In addition to medical benefits, a person injured in a car accident regardless of fault may also be eligible for work loss benefits when an auto related injury prevents a person from working. These benefits are payable for three years or until the person is able to return to work, whichever event comes first. The benefit amount is approximately 85% of the injured person’s pre accident monthly wage subject to the monthly maximum statutory amount of approximately $5718. In other words, an auto insurer does not have to pay more than the current monthly statutory amount even when the injured party’s loss exceeds this amount. The work loss benefit is reduced to 85% of the pre accident wage because the work loss benefit is not taxable income. See MCL 500.3107(1)(b).

When a person is injured or killed in an automobile accident, the injured party or those who were dependent on the deceased person may be eligible for reimbursement of replacement services. These are household services that the injured or deceased party use to be able to perform and now because of a car accident the injured party or her survivors must pay a third party to perform Such services cover typical household tasks that the injured party or deceased party provided to those who were dependent on him or her, such as yard work, home maintenance, childcare, transportation of children, housekeeping, lawncare, meal preparation, etc. The law requires a no-fault insurance carrier to pay up to $20 per day for a maximum of three years from the date of the accident as reimbursement when there is a loss of these type of services.

Additionally, Michigan law does require no-fault insurance companies to provide reimburse for a portion of the funeral and burial expenses when a person dies as a result of an auto accident. The reimbursable amount ranges from $1750 up to $5000 depending the policy purchased.

How has Michigan No-Fault Insurance reform changed policy coverage after July 2, 2020?

Prior to July 2, 2020, all drivers with valid Michigan No-Fault policy had unlimited coverage for Personal Injury Protection (PIP) benefits – payments of medical expenses, wage loss, and replacement services regardless of fault. Now, although unlimited coverage is still an option, budget-minded consumers can choose to cap their coverage in amounts of $500,000, $250,000, and $50,000, or completely opt-out of PIP benefits in return for reduced premiums. However, these initial savings cause all drivers to incur potentially life-changing risk when serious automobile accidents occur. For example, when a motor vehicle accident results in a person becoming wheelchair bound the lifetime costs to care for and accommodate the disabled person can be staggering and potentially bankrupt the unprepared. Such costs include medical care, physical and occupational rehabilitation, rehabbing homes to make them accessible via ramps, lifts and elevators, and purchasing handicap accessible vehicles, such as specially modified vans. Lifetime expenses for serious injuries can easily exceed $500,000 or even $1,000,000.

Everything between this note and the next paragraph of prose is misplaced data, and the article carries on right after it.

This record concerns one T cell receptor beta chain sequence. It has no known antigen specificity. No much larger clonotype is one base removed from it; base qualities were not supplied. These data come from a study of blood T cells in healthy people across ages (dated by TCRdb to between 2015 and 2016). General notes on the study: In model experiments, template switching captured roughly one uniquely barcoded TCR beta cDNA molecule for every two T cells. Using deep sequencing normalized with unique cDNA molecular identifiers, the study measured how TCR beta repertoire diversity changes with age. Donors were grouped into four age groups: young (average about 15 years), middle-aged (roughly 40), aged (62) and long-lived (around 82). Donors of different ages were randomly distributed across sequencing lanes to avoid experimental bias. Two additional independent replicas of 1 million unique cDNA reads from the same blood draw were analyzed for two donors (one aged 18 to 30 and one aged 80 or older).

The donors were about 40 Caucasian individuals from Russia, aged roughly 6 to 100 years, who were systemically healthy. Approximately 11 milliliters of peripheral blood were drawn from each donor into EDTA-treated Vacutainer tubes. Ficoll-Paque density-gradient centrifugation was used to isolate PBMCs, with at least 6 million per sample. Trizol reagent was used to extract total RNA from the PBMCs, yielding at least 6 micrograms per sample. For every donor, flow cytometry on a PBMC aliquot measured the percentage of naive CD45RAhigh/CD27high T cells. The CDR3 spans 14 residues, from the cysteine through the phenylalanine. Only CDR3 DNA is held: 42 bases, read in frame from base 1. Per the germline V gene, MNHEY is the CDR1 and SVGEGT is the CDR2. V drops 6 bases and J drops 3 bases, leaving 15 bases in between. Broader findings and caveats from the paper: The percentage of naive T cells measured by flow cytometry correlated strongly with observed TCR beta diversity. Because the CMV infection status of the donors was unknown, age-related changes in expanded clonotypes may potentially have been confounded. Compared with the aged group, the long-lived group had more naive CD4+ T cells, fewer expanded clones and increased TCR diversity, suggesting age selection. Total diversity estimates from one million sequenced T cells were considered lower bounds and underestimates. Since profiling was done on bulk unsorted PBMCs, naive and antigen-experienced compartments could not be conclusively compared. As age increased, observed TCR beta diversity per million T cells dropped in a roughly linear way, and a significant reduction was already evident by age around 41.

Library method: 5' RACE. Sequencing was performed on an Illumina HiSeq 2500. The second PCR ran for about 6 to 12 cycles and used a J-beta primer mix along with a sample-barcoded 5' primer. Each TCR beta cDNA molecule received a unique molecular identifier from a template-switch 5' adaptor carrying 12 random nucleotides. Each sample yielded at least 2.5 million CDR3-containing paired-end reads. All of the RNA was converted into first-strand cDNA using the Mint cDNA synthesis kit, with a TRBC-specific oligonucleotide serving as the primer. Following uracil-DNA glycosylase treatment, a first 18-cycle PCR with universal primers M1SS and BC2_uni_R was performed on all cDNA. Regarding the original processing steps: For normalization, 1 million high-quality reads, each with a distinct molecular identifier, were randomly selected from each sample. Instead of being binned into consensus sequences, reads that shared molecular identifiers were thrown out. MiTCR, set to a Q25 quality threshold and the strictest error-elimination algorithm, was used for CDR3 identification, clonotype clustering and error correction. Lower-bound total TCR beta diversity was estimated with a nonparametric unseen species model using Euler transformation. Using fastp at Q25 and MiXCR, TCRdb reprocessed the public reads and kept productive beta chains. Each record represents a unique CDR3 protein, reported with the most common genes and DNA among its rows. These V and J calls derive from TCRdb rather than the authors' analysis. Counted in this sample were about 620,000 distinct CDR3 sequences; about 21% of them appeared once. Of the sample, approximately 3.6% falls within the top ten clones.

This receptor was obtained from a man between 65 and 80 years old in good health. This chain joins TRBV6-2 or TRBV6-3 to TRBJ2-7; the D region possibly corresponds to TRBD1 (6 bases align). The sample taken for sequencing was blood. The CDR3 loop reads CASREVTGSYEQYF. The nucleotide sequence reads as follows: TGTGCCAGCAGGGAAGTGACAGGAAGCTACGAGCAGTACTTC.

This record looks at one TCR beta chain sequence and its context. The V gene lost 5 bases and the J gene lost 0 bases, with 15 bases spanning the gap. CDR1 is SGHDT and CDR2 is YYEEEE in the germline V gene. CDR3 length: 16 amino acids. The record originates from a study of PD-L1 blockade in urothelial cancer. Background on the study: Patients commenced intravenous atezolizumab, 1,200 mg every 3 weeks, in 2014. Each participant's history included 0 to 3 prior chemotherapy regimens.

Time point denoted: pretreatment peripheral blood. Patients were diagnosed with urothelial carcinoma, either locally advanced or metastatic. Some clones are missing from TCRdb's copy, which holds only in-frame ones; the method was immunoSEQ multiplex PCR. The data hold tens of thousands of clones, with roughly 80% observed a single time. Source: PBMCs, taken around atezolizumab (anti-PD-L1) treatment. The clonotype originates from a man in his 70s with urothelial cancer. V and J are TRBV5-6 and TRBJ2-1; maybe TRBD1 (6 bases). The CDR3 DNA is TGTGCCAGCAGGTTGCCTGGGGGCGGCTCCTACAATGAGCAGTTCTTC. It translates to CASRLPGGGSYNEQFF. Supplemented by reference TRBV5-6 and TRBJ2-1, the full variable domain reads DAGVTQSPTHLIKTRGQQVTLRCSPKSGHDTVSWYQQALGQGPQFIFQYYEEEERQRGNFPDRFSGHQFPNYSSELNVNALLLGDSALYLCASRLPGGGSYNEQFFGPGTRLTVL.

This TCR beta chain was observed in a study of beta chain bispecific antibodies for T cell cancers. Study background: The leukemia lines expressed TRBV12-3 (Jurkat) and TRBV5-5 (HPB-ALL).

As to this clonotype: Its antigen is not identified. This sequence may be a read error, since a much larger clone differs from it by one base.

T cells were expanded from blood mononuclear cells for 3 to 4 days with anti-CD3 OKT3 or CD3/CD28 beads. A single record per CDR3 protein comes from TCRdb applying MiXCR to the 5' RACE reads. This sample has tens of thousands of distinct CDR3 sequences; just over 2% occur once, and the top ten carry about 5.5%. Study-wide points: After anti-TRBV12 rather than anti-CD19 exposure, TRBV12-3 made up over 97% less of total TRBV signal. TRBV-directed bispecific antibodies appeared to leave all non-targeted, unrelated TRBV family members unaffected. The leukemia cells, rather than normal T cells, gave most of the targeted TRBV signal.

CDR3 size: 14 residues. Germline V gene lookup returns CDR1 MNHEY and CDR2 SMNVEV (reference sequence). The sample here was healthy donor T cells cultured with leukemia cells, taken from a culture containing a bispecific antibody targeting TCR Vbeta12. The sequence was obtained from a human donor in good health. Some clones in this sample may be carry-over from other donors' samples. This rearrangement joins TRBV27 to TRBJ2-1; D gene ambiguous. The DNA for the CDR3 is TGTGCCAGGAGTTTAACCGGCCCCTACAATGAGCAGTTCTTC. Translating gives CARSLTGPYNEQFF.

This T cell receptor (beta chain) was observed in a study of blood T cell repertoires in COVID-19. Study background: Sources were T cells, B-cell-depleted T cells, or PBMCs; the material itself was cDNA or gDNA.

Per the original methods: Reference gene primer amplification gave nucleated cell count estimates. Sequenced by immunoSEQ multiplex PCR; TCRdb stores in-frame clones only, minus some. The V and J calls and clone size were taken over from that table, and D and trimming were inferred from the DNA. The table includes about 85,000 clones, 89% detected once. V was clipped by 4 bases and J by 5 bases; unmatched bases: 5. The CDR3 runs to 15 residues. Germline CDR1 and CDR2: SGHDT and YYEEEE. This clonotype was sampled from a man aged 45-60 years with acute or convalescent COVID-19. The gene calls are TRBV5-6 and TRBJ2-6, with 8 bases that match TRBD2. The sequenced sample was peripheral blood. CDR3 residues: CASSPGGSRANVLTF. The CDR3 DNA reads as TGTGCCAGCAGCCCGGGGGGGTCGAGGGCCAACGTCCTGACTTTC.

Consequently, if you accidentally run a red light and cause permanent life changing injuries to someone who decided to save on car insurance by not purchasing enough coverage, you are going to be sued for damages that would have been covered by the injured party’s insurance prior to July 2, 2020. What can you do to protect yourself? Be a very careful driver. Purchase an umbrella insurance policy. Continue to pay for your own unlimited coverage for Personal Injury Protection (PIP) benefits.

Barry Lemmen is an auto accident attorney in Grand Rapids. One of his specialties is auto accident injuries and insurance claims associated with an accident. If you or someone you know has been in an accident and would like to talk to an attorney, contact Lemmen & Lemmen, PLC.